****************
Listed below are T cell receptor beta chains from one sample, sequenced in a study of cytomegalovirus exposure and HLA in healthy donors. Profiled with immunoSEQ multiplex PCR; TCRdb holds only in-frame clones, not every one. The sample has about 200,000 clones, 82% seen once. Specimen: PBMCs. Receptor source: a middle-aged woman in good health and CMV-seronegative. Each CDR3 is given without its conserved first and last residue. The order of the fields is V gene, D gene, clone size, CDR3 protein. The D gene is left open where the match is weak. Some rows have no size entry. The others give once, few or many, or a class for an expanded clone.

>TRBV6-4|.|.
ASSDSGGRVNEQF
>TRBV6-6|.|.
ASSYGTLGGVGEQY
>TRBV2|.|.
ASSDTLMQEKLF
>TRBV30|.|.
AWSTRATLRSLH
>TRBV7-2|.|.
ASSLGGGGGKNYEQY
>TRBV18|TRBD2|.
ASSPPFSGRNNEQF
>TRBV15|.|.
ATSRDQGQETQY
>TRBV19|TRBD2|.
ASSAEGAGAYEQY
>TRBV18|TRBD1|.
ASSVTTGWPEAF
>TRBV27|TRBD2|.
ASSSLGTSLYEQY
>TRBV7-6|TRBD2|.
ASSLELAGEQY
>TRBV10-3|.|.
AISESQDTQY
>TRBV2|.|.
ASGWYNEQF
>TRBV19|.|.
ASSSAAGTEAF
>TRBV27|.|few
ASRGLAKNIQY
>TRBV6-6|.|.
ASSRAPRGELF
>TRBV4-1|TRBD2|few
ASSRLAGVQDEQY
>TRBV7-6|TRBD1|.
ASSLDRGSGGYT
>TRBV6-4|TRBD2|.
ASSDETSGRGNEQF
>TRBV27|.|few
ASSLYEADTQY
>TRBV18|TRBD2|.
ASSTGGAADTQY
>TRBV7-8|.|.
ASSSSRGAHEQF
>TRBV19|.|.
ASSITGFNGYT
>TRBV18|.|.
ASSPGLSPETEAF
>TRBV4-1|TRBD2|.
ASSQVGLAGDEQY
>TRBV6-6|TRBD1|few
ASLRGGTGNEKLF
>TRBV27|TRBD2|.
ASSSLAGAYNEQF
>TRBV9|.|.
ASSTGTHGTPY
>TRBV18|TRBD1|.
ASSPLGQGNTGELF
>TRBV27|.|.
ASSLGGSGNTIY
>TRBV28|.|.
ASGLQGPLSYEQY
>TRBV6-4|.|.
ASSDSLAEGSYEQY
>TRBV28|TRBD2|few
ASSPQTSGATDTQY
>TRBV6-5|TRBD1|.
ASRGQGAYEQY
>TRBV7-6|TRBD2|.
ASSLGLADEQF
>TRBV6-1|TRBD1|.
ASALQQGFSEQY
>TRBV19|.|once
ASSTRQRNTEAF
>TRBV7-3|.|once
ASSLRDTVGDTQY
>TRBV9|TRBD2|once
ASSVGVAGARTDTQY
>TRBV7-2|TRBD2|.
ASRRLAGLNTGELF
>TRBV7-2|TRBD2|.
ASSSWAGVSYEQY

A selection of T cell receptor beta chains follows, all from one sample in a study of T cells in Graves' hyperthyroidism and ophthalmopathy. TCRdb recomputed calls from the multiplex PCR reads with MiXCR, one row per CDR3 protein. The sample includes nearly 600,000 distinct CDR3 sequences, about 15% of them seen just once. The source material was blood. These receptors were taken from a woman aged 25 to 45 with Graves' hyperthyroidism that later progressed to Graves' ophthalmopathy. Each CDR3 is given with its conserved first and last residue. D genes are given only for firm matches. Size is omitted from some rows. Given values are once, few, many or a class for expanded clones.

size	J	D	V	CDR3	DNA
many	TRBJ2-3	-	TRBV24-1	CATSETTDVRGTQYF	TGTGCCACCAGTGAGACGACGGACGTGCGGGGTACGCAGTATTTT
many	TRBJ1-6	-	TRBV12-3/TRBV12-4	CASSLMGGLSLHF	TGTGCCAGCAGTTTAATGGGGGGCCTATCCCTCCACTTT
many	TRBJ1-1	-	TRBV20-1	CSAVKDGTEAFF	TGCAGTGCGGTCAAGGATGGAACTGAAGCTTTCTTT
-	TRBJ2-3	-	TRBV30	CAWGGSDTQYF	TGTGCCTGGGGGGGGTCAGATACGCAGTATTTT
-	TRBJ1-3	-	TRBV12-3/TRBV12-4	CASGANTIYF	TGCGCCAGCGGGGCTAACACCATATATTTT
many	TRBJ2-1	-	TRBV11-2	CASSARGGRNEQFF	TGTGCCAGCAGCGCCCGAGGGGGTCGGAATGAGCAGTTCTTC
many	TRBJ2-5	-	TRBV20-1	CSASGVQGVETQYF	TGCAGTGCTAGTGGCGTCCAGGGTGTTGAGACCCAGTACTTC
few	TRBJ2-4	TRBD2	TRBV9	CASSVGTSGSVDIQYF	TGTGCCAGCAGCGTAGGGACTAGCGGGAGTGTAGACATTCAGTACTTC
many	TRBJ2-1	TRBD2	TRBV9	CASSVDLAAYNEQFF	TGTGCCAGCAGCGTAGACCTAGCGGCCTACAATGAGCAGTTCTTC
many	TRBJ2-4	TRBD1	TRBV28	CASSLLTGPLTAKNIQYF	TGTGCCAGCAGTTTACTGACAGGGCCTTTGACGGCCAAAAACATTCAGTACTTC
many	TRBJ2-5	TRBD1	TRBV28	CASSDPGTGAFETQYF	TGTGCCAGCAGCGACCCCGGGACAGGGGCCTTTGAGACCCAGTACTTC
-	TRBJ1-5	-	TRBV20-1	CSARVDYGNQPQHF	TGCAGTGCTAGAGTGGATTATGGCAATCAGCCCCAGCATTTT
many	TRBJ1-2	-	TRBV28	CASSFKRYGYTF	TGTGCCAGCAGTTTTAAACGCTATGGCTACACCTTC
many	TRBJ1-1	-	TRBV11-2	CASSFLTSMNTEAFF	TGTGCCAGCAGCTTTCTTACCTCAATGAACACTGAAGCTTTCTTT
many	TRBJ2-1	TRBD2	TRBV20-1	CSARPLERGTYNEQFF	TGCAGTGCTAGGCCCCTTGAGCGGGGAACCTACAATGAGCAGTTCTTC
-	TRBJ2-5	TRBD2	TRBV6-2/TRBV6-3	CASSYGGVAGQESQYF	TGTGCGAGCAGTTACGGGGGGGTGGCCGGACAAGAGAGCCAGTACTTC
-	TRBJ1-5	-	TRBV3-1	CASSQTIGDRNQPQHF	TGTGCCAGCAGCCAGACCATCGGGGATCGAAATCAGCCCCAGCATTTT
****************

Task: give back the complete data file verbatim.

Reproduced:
Listed below are T cell receptor beta chains from one sample, sequenced in a study of cytomegalovirus exposure and HLA in healthy donors. Profiled with immunoSEQ multiplex PCR; TCRdb holds only in-frame clones, not every one. The sample has about 200,000 clones, 82% seen once. Specimen: PBMCs. Receptor source: a middle-aged woman in good health and CMV-seronegative. Each CDR3 is given without its conserved first and last residue. The order of the fields is V gene, D gene, clone size, CDR3 protein. The D gene is left open where the match is weak. Some rows have no size entry. The others give once, few or many, or a class for an expanded clone.

>TRBV6-4|.|.
ASSDSGGRVNEQF
>TRBV6-6|.|.
ASSYGTLGGVGEQY
>TRBV2|.|.
ASSDTLMQEKLF
>TRBV30|.|.
AWSTRATLRSLH
>TRBV7-2|.|.
ASSLGGGGGKNYEQY
>TRBV18|TRBD2|.
ASSPPFSGRNNEQF
>TRBV15|.|.
ATSRDQGQETQY
>TRBV19|TRBD2|.
ASSAEGAGAYEQY
>TRBV18|TRBD1|.
ASSVTTGWPEAF
>TRBV27|TRBD2|.
ASSSLGTSLYEQY
>TRBV7-6|TRBD2|.
ASSLELAGEQY
>TRBV10-3|.|.
AISESQDTQY
>TRBV2|.|.
ASGWYNEQF
>TRBV19|.|.
ASSSAAGTEAF
>TRBV27|.|few
ASRGLAKNIQY
>TRBV6-6|.|.
ASSRAPRGELF
>TRBV4-1|TRBD2|few
ASSRLAGVQDEQY
>TRBV7-6|TRBD1|.
ASSLDRGSGGYT
>TRBV6-4|TRBD2|.
ASSDETSGRGNEQF
>TRBV27|.|few
ASSLYEADTQY
>TRBV18|TRBD2|.
ASSTGGAADTQY
>TRBV7-8|.|.
ASSSSRGAHEQF
>TRBV19|.|.
ASSITGFNGYT
>TRBV18|.|.
ASSPGLSPETEAF
>TRBV4-1|TRBD2|.
ASSQVGLAGDEQY
>TRBV6-6|TRBD1|few
ASLRGGTGNEKLF
>TRBV27|TRBD2|.
ASSSLAGAYNEQF
>TRBV9|.|.
ASSTGTHGTPY
>TRBV18|TRBD1|.
ASSPLGQGNTGELF
>TRBV27|.|.
ASSLGGSGNTIY
>TRBV28|.|.
ASGLQGPLSYEQY
>TRBV6-4|.|.
ASSDSLAEGSYEQY
>TRBV28|TRBD2|few
ASSPQTSGATDTQY
>TRBV6-5|TRBD1|.
ASRGQGAYEQY
>TRBV7-6|TRBD2|.
ASSLGLADEQF
>TRBV6-1|TRBD1|.
ASALQQGFSEQY
>TRBV19|.|once
ASSTRQRNTEAF
>TRBV7-3|.|once
ASSLRDTVGDTQY
>TRBV9|TRBD2|once
ASSVGVAGARTDTQY
>TRBV7-2|TRBD2|.
ASRRLAGLNTGELF
>TRBV7-2|TRBD2|.
ASSSWAGVSYEQY

A selection of T cell receptor beta chains follows, all from one sample in a study of T cells in Graves' hyperthyroidism and ophthalmopathy. TCRdb recomputed calls from the multiplex PCR reads with MiXCR, one row per CDR3 protein. The sample includes nearly 600,000 distinct CDR3 sequences, about 15% of them seen just once. The source material was blood. These receptors were taken from a woman aged 25 to 45 with Graves' hyperthyroidism that later progressed to Graves' ophthalmopathy. Each CDR3 is given with its conserved first and last residue. D genes are given only for firm matches. Size is omitted from some rows. Given values are once, few, many or a class for expanded clones.

size	J	D	V	CDR3	DNA
many	TRBJ2-3	-	TRBV24-1	CATSETTDVRGTQYF	TGTGCCACCAGTGAGACGACGGACGTGCGGGGTACGCAGTATTTT
many	TRBJ1-6	-	TRBV12-3/TRBV12-4	CASSLMGGLSLHF	TGTGCCAGCAGTTTAATGGGGGGCCTATCCCTCCACTTT
many	TRBJ1-1	-	TRBV20-1	CSAVKDGTEAFF	TGCAGTGCGGTCAAGGATGGAACTGAAGCTTTCTTT
-	TRBJ2-3	-	TRBV30	CAWGGSDTQYF	TGTGCCTGGGGGGGGTCAGATACGCAGTATTTT
-	TRBJ1-3	-	TRBV12-3/TRBV12-4	CASGANTIYF	TGCGCCAGCGGGGCTAACACCATATATTTT
many	TRBJ2-1	-	TRBV11-2	CASSARGGRNEQFF	TGTGCCAGCAGCGCCCGAGGGGGTCGGAATGAGCAGTTCTTC
many	TRBJ2-5	-	TRBV20-1	CSASGVQGVETQYF	TGCAGTGCTAGTGGCGTCCAGGGTGTTGAGACCCAGTACTTC
few	TRBJ2-4	TRBD2	TRBV9	CASSVGTSGSVDIQYF	TGTGCCAGCAGCGTAGGGACTAGCGGGAGTGTAGACATTCAGTACTTC
many	TRBJ2-1	TRBD2	TRBV9	CASSVDLAAYNEQFF	TGTGCCAGCAGCGTAGACCTAGCGGCCTACAATGAGCAGTTCTTC
many	TRBJ2-4	TRBD1	TRBV28	CASSLLTGPLTAKNIQYF	TGTGCCAGCAGTTTACTGACAGGGCCTTTGACGGCCAAAAACATTCAGTACTTC
many	TRBJ2-5	TRBD1	TRBV28	CASSDPGTGAFETQYF	TGTGCCAGCAGCGACCCCGGGACAGGGGCCTTTGAGACCCAGTACTTC
-	TRBJ1-5	-	TRBV20-1	CSARVDYGNQPQHF	TGCAGTGCTAGAGTGGATTATGGCAATCAGCCCCAGCATTTT
many	TRBJ1-2	-	TRBV28	CASSFKRYGYTF	TGTGCCAGCAGTTTTAAACGCTATGGCTACACCTTC
many	TRBJ1-1	-	TRBV11-2	CASSFLTSMNTEAFF	TGTGCCAGCAGCTTTCTTACCTCAATGAACACTGAAGCTTTCTTT
many	TRBJ2-1	TRBD2	TRBV20-1	CSARPLERGTYNEQFF	TGCAGTGCTAGGCCCCTTGAGCGGGGAACCTACAATGAGCAGTTCTTC
-	TRBJ2-5	TRBD2	TRBV6-2/TRBV6-3	CASSYGGVAGQESQYF	TGTGCGAGCAGTTACGGGGGGGTGGCCGGACAAGAGAGCCAGTACTTC
-	TRBJ1-5	-	TRBV3-1	CASSQTIGDRNQPQHF	TGTGCCAGCAGCCAGACCATCGGGGATCGAAATCAGCCCCAGCATTTT